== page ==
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    Bush lashes out at Everglades critics

    The governor supports changes to a cleanup bill; environmentalists want to get the public involved.

    By JULIE HAUSERMAN, Times Staff Writer
    © St. Petersburg Times
    published April 18, 2003


    TARPON SPRINGS -- Gov. Jeb Bush blasted environmentalists Thursday as they turned up the political heat on him for supporting an Everglades cleanup bill that the sugar industry is pushing through the state Legislature.

    "Environmental politics is like, so politically correct, so focused on perception rather than reality, that I'm going to do what's right," Bush said when asked about the bill during a visit to the Tarpon Springs campus of St. Petersburg College. "If you sense a degree of irritation in my voice, it's probably an accurate sense.

    "In all honesty, I think we're working hard to create a continued progress in the Everglades. I'm not going to be so worried about political correctness. I've learned that that's short-lived."

    Bush has called cleanup of the polluted Everglades one of his top priorities, and environmentalists have supported him for it.

    But starting Saturday, environmentalists will blanket Florida with TV ads urging people to call Bush to tell him to stop the bill that changes Florida's Everglades Forever Act.

    The hard-hitting ads talk about the influence of "Big Sugar" and show envelopes of cash being slipped into suit coat pockets. The Everglades Trust is paying for them.

    A growing list of Washington lawmakers -- Democrat and Republican -- have come out publicly to say the bill is bad news and threatens the flow of federal dollars for Everglades cleanup.

    U.S. Interior Secretary Gale Norton also expressed concerns about it this week. U.S. and Florida taxpayers are splitting the $8.4-billion cleanup tab, so cooperation with Washington is crucial.

    Thursday, Florida U.S. Sens. Bill Nelson and Bob Graham wrote a letter to Bush warning that members of a congressional budget committee have threatened to cut off money for Everglades restoration if Florida keeps making changes to the cleanup law.

    On the campaign trail for his run for president, Graham said there's concern in Congress that the bill "may represent a retreat from the state's Everglades restoration."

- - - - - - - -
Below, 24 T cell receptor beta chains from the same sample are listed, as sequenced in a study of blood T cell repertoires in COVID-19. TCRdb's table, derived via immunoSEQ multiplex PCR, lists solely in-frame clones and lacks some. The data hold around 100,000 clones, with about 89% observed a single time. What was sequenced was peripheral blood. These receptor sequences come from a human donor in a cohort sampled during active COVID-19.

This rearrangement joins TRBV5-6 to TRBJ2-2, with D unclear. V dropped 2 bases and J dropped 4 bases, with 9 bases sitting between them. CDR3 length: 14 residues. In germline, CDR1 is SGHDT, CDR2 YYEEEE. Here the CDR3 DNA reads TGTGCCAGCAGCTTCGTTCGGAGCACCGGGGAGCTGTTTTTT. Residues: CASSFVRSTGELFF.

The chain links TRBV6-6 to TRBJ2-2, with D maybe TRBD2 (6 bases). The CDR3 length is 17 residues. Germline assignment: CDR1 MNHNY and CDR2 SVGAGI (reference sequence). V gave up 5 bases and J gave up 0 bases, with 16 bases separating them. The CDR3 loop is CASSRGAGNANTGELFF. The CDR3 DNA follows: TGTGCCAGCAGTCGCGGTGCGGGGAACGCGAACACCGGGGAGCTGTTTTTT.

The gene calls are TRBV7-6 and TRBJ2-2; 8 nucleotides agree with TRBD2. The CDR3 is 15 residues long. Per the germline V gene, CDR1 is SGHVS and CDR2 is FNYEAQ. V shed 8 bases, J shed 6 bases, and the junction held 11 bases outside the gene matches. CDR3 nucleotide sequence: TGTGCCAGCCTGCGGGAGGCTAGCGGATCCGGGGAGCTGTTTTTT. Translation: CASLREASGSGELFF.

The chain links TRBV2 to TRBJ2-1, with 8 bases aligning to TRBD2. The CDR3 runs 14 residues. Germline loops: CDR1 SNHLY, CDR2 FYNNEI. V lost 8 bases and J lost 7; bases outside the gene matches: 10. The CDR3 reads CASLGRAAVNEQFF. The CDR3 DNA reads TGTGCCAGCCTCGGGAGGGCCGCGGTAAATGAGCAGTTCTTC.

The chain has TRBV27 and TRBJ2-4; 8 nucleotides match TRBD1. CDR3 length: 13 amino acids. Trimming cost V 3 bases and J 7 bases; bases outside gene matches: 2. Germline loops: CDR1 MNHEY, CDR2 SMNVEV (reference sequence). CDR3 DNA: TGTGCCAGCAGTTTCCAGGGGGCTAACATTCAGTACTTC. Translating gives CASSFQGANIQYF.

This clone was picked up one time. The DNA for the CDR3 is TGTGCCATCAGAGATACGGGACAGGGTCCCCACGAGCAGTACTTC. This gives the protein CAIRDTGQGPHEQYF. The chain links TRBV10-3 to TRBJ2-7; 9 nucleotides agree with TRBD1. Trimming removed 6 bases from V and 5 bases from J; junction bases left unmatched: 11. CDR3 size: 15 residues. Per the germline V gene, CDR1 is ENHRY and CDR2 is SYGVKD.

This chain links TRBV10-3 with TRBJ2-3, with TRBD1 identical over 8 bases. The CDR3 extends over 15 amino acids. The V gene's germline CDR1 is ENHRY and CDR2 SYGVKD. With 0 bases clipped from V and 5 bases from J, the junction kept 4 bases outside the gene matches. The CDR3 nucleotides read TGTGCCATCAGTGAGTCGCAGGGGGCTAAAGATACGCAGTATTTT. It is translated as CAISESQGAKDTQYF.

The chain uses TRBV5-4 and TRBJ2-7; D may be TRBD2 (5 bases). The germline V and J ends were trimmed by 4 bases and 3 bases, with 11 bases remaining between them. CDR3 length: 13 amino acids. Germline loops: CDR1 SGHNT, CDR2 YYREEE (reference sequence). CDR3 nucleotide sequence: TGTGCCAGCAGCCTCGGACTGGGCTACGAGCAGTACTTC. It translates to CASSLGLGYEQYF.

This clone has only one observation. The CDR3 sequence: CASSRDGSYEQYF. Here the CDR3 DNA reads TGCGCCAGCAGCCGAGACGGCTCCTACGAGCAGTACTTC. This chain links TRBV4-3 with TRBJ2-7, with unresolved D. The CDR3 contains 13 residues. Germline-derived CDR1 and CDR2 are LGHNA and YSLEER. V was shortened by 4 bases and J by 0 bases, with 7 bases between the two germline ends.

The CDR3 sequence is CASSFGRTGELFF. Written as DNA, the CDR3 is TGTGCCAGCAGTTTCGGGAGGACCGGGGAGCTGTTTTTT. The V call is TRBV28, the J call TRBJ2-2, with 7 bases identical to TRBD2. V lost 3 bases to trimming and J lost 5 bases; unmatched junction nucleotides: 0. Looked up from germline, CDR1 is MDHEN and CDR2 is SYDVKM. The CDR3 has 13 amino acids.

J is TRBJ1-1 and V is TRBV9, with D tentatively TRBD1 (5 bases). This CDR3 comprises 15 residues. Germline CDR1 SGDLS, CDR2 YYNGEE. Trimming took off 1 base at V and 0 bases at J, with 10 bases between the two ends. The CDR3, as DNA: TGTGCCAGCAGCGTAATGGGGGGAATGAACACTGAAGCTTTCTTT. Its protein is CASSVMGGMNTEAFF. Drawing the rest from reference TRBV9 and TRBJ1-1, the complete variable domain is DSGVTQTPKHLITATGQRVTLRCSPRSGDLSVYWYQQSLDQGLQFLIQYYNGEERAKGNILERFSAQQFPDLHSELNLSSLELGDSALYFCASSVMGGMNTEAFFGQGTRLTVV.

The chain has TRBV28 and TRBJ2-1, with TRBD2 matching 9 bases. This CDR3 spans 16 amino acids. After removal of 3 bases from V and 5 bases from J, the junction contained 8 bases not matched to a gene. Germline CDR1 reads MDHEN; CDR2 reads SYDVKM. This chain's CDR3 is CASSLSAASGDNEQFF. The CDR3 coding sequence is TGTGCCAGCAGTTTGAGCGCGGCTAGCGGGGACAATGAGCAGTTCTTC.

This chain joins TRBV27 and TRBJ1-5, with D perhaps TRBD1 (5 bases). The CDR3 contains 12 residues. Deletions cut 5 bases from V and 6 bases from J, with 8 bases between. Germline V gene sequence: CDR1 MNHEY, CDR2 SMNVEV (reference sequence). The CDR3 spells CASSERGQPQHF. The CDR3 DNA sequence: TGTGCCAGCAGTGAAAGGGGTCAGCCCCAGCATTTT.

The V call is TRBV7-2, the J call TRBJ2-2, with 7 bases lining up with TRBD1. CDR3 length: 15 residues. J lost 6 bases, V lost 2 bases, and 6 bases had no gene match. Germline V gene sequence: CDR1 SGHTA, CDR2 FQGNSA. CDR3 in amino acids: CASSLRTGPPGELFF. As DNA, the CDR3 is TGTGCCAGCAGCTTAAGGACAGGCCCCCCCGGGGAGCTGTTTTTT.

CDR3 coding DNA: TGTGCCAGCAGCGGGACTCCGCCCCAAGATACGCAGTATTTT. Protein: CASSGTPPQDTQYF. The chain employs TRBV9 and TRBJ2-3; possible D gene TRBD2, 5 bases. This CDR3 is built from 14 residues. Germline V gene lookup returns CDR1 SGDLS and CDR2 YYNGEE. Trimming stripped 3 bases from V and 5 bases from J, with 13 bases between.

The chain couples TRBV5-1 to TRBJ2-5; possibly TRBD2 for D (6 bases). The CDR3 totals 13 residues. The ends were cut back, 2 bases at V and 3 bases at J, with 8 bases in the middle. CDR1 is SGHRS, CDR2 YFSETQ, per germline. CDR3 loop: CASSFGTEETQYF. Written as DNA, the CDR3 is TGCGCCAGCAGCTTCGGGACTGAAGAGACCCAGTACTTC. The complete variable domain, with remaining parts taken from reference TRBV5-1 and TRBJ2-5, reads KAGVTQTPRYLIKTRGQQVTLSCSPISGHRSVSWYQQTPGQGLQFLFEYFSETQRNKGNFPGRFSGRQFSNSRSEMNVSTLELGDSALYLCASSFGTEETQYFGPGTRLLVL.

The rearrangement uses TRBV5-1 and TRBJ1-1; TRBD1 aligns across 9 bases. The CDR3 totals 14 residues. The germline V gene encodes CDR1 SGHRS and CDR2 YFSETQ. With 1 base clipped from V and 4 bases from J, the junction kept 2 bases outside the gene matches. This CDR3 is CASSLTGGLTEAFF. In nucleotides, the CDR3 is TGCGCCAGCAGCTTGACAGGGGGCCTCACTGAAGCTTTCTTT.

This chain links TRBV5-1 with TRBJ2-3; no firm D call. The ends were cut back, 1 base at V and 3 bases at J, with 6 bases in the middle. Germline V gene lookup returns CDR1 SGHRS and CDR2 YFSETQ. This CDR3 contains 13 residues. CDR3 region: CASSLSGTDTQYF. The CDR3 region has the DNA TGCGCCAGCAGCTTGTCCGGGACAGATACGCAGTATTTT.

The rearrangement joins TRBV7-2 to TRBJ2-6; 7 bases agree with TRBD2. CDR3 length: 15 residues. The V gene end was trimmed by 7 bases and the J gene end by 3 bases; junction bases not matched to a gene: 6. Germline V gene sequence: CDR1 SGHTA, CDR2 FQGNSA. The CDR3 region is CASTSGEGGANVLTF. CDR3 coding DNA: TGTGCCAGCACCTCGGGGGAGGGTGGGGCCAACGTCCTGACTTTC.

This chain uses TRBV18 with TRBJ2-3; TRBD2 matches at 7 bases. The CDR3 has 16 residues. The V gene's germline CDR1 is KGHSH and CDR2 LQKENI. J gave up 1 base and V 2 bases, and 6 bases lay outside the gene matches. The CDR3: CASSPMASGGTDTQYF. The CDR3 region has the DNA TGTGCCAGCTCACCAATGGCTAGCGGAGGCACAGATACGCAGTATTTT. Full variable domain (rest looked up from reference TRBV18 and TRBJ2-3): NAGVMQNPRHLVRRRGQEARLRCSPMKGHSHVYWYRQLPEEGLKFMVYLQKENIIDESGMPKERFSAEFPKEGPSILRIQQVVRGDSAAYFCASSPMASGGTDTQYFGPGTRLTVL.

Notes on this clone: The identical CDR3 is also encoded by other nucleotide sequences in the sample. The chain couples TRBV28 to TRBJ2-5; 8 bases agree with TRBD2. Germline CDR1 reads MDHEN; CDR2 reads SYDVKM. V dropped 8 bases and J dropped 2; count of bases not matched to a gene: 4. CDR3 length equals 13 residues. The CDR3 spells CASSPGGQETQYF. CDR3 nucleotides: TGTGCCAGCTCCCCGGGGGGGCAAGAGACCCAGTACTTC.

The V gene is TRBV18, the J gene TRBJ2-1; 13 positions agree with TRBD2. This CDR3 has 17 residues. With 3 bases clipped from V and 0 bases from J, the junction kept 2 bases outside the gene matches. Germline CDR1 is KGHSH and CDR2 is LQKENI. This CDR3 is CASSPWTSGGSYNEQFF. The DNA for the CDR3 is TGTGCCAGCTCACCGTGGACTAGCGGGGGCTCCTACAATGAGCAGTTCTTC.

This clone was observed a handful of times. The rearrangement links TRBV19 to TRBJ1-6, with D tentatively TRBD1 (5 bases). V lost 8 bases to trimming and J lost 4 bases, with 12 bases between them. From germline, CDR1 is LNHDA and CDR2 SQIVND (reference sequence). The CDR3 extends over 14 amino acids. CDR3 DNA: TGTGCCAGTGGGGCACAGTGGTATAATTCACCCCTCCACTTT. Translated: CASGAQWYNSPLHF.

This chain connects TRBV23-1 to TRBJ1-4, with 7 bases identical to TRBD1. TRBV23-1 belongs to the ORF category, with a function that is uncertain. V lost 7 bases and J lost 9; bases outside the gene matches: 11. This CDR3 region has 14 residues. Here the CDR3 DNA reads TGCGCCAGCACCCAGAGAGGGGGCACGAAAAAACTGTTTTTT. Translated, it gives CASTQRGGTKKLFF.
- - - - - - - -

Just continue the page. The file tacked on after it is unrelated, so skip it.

Bush maintained Thursday that the bill won't harm the federal-state partnership. He said the bill will "enhance" the Everglades Forever Act, "and we'll do so without jeopardizing funding from our federal partners."

    Critics say the bill delays a key Everglades cleanup deadline by 20 years. Bush denied that.

    With the legislative session ending in two weeks and the bill moving rapidly, environmentalists are taking their case to the airwaves.

    "Big Sugar has hired 46 lobbyists, more than one for each senator," says one of the ads. "Why would Big Sugar contribute nearly a million dollars to Florida lawmakers?" says another. "Why? Because that's what it takes to pass a law allowing Big Sugar to pollute the Everglades -- and force Florida taxpayers to pay for the cleanup . . . How can we stop it? The answer is Jeb Bush. Governor Bush said restoring the Everglades is one of his top priorities."

    Jim Krog, a lobbyist for the Flo-Sun sugar company, said the ads are "disheartening."

    "This industry has done more for the restoration of the Everglades than anyone in the state, anyone in the country, anyone in the world," Krog said. "It's disheartening that you take an industry that works 10 years on trying to solve a problem . . . that it always deteriorates to this."

    U.S. Sugar Corp. issued a statement saying the environmentalists were "Crying wolf! Again."

    The Everglades Trust spent about $1-million to run the ads, said Nat Reed of Jupiter Island, a former environmental adviser to six Florida governors and to President Richard Nixon.

    "The governor has been badly briefed and badly misled, and I think he needs to listen very carefully to the Congress," Reed said at a Tallahassee press conference.

    -- Times staff writer Adrienne Samuels contributed to this report.

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